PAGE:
When the first wave of quarantine-related shutdowns and work-at-home transitions began in earnest in the spring, the initial focus from business leaders was taking care of the practical. Sorting out the logistics. Organizing the technology. The technical and procedural challenges associated with moving employees off site and continuing to maintain a high-level service to meet the needs of clients and professional partners was (and remains) no small task.
Remarkably, those early days of the crisis are now more than six months in the rearview mirror. As the pandemic has gone on, it’s become clear that the challenges faced by businesses and leaders have evolved.
While successful organizations have continued to refine their processes and improve their day-to-day operations, the general focus has shifted from concentrating on technical issues to managing mental and emotional challenges. It’s not just about logistics, but about morale and communication. There are fewer discussions about how to log on to a Zoom call, and more time and energy dedicated to finding effective ways to keep your team motivated, engaged and upbeat.
If the early days of the pandemic were about bailing out the ship to stay afloat, the last few weeks and months have been about charting a course, keeping the crew’s spirits up, and learning how to become a better navigator as we move through unfamiliar waters.
The new (and more supportive) normal
Effectively managing, monitoring, and motivating a team during the pandemic means devoting more time and energy to keeping employees focused. That also means making sure that you are supportive at a time when so many of us are facing new personal and professional stresses.
Great leaders are spending lots of time reassuring their team members. They make it clear that the company cares about them on a personal level: not just their work, but their families and their lives. All leaders need to recognize just how extraordinary the pressures can be in this unique moment. Even the seemingly mundane annoyances (transitioning to a work-at-home environment, complete with barking dogs, crying babies and frustrating technical issues) can feel insurmountable.
On top of economic, social and health concerns, normal everyday stresses may be elevated significantly. It can be incredibly powerful to simply let a struggling employee know that you understand and are there for them.
Keep on keepin’ on
While nothing is “normal” these days, part of managing your team in a pandemic is making sure that opportunities for growth and development—both individually and as an organization—do not fall by the wayside. We’ve continued to hold our Farbman University classes remotely, and as such, have actually been able to increase the number and scope of classes. The remote setting has made it easier to bring in timely speakers, guest instructors and subject matter experts. We’ve also hosted a series of educational “town halls,” an educational forum for clients, employees and fellow real estate professionals.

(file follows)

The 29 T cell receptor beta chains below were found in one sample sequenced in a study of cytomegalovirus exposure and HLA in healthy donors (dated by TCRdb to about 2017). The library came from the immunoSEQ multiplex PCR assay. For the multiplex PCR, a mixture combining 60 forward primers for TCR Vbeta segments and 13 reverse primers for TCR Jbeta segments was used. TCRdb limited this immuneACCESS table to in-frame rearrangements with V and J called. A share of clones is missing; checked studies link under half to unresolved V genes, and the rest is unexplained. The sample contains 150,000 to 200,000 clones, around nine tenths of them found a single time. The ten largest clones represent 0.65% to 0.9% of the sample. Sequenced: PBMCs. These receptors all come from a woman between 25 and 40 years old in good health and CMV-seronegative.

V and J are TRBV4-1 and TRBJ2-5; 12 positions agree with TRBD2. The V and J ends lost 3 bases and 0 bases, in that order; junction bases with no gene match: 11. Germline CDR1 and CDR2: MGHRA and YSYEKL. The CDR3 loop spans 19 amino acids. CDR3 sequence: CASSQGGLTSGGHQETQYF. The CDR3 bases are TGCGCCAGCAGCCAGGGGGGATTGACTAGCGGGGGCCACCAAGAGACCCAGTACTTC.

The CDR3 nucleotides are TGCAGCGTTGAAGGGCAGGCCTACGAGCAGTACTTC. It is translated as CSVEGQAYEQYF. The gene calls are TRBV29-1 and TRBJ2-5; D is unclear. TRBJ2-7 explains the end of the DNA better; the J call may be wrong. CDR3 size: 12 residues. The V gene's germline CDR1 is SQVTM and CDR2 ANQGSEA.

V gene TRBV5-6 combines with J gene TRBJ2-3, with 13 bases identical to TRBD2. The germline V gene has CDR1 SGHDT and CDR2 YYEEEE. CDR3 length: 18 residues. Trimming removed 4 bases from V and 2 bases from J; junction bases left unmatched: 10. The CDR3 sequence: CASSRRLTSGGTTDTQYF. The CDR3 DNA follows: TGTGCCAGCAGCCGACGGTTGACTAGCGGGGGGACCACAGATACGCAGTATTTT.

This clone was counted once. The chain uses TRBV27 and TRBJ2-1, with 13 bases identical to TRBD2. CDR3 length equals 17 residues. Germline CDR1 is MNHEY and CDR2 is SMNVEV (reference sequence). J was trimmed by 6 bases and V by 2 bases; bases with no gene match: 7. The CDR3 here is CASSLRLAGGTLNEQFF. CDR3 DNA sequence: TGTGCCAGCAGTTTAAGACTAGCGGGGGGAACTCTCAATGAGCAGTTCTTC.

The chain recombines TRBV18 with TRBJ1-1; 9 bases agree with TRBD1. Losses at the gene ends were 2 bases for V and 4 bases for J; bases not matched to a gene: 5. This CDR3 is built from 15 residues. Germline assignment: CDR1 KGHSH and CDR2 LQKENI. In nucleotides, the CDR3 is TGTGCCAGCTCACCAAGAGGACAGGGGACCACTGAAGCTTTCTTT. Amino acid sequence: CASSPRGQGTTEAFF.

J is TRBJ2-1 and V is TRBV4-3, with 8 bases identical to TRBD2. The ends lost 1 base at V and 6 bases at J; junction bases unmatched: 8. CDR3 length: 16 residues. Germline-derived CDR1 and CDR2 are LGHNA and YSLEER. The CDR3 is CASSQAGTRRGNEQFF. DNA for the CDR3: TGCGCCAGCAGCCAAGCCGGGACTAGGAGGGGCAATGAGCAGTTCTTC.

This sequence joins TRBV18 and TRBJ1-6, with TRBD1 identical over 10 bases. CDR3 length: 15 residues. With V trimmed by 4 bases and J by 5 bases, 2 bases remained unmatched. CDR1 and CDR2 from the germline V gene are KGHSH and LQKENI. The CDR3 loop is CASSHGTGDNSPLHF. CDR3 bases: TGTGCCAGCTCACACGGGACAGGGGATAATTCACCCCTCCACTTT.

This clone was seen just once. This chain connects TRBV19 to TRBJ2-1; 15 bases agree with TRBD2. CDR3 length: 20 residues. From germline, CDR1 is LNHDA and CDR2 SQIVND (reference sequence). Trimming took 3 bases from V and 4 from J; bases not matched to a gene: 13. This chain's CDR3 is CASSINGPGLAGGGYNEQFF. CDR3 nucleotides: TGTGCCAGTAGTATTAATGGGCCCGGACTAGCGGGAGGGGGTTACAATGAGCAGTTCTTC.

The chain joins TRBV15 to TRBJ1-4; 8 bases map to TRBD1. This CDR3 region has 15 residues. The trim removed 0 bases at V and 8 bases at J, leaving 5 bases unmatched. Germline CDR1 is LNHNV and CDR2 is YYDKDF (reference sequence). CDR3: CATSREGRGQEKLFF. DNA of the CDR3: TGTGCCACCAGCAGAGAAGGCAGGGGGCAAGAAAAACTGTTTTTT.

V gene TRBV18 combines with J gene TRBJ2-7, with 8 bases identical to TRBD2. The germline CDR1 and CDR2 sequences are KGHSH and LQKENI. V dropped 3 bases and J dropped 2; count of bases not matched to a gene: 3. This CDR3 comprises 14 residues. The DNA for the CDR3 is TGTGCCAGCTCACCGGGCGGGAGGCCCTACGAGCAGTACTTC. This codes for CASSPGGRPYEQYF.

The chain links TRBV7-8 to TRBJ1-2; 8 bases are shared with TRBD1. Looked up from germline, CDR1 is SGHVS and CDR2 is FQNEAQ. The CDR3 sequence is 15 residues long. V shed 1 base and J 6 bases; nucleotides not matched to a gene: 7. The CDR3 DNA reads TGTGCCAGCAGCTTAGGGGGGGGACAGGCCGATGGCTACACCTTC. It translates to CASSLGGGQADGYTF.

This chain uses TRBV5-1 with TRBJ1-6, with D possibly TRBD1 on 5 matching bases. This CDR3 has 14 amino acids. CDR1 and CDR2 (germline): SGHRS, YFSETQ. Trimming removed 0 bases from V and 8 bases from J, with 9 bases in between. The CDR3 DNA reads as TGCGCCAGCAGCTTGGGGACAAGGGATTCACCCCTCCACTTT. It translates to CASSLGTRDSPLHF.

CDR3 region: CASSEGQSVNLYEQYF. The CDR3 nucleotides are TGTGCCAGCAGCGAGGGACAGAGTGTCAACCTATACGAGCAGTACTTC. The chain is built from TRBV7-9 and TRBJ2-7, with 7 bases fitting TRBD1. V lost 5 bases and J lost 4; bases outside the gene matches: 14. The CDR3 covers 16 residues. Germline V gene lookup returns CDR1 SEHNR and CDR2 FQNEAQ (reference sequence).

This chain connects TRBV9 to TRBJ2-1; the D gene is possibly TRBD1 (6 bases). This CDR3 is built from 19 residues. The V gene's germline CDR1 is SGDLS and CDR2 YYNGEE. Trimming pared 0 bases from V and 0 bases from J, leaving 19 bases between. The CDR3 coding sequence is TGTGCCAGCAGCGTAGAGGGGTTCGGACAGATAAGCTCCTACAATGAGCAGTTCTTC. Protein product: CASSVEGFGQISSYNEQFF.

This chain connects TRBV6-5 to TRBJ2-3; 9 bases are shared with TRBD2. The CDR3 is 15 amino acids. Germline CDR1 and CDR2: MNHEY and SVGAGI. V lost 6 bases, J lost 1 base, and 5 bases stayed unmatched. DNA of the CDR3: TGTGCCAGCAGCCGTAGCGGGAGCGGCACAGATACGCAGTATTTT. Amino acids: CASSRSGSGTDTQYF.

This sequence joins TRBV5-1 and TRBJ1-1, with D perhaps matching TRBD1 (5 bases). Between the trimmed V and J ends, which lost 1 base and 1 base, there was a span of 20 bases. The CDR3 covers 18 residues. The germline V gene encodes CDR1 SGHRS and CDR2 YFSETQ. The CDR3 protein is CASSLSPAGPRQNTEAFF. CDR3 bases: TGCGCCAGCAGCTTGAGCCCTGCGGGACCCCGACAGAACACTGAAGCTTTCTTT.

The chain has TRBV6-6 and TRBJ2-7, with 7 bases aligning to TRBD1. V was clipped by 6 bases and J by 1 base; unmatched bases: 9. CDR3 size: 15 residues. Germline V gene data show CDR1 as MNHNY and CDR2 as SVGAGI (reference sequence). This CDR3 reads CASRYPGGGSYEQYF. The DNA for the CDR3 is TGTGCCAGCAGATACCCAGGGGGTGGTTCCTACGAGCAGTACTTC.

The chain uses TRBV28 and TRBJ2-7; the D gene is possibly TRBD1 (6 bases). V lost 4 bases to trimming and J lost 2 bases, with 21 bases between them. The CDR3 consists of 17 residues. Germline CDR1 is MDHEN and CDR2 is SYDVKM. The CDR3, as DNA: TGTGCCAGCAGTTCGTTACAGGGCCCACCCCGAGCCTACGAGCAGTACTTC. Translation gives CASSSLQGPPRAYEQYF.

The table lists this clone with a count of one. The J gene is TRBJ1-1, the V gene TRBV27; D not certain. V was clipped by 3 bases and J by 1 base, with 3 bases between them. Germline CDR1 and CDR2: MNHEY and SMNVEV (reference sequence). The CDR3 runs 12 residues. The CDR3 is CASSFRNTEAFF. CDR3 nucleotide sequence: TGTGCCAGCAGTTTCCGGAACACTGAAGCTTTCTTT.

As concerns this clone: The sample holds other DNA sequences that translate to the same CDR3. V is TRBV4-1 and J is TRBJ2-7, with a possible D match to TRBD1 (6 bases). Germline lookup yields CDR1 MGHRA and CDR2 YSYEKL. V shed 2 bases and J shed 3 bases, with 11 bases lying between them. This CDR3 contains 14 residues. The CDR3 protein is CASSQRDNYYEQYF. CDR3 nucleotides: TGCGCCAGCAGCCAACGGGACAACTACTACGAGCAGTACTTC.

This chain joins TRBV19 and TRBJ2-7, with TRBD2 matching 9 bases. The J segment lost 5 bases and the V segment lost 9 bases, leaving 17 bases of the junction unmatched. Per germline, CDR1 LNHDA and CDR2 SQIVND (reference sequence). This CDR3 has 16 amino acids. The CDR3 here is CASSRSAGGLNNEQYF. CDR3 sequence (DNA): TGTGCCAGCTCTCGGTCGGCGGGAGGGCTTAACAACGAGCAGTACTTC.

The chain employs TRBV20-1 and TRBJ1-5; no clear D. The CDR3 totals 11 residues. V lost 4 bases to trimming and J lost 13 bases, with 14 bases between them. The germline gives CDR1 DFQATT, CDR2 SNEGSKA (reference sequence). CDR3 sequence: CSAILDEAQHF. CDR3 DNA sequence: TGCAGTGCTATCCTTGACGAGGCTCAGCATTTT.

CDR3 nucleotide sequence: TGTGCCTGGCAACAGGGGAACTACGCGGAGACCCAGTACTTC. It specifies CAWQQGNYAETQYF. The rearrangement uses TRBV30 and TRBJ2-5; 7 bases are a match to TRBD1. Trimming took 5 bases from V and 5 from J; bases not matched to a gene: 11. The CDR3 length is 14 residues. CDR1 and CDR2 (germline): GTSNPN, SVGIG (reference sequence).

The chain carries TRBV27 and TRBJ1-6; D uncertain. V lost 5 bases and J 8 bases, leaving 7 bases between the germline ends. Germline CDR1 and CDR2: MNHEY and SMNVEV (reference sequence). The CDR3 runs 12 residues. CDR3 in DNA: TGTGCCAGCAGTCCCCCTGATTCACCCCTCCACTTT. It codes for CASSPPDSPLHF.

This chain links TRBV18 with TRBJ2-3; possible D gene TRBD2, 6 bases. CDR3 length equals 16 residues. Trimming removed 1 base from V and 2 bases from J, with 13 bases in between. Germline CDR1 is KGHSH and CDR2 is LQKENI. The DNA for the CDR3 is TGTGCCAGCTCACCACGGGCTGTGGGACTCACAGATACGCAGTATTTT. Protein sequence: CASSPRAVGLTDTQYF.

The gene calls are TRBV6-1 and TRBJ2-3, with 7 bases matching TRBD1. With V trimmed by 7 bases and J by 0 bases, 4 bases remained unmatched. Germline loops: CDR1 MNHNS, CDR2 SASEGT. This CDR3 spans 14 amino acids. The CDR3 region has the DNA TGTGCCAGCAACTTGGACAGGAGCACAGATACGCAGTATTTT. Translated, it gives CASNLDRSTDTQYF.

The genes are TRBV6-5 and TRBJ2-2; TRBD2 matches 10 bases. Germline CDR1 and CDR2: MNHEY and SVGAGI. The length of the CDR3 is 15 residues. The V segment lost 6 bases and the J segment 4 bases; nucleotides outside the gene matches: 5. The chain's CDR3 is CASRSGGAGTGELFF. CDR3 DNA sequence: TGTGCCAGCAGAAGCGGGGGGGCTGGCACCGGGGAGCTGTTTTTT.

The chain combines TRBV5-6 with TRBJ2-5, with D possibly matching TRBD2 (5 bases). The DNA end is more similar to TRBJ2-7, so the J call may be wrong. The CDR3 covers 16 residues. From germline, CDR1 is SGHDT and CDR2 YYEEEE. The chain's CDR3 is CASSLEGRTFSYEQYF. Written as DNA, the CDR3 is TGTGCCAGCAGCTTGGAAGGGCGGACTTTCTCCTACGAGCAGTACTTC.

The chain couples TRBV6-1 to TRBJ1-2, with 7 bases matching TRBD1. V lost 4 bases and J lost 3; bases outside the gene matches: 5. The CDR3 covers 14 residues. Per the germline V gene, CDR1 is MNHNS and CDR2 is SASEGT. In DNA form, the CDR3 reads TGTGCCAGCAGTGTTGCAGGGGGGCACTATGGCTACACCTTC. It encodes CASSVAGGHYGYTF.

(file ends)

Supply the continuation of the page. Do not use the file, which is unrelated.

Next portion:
While hiring today is all online, just like everything else, it can also be a more efficient and streamlined process. Video calls and virtual interviews aren’t just a great way to evaluate applicants, but critique and improve your interviewers, as well. The onboarding process can now give every new hire a chance to virtually meet the head of every department. Additionally, there are now more options for new hire training, which may include some combination of on-site or remote work.
Adaptation and connection
Proactive communication is important at all times, but it is an urgent priority during the historic circumstances in which we find ourselves today. Companies have devoted a lot of literal and figurative bandwidth moving to a flexible work model and implementing measures to ensure an appropriate work-life balance.
Those efforts will be largely wasted if you let the social fabric that binds your team together start to fray. At Farbman, for example, we took steps to make sure that wouldn’t happen by immediately introducing a number of routine calls and check-ins to touch base with all departments and groups multiple times per week. Staying connected and cohesive in a remote environment takes extra effort. Establishing regular rhythms and routines not only keeps connections strong, but enables you to keep everyone in the loop and address issues and concerns quickly and proactively.
The best leaders are also finding creative new ways to make sure that they are reaching out to and connecting with their people. Every week we ask each member of our leadership team to reach out to one person they might not otherwise talk to and initiate a conversation.
These are times that require more leadership, guidance and effort. The result, for those that can adapt and evolve to manage their teams effectively, will be a stronger, more flexible, more resilient and more connected team.
Andy Gutman serves as the president of Southfield, Mich.-based Farbman Group, a leading full-service real estate firm with Midwest expertise and a global reach, handling all facets of real estate transactions, from property management and leasing to acquisition and disposition. For more information, visit www.farbman.com.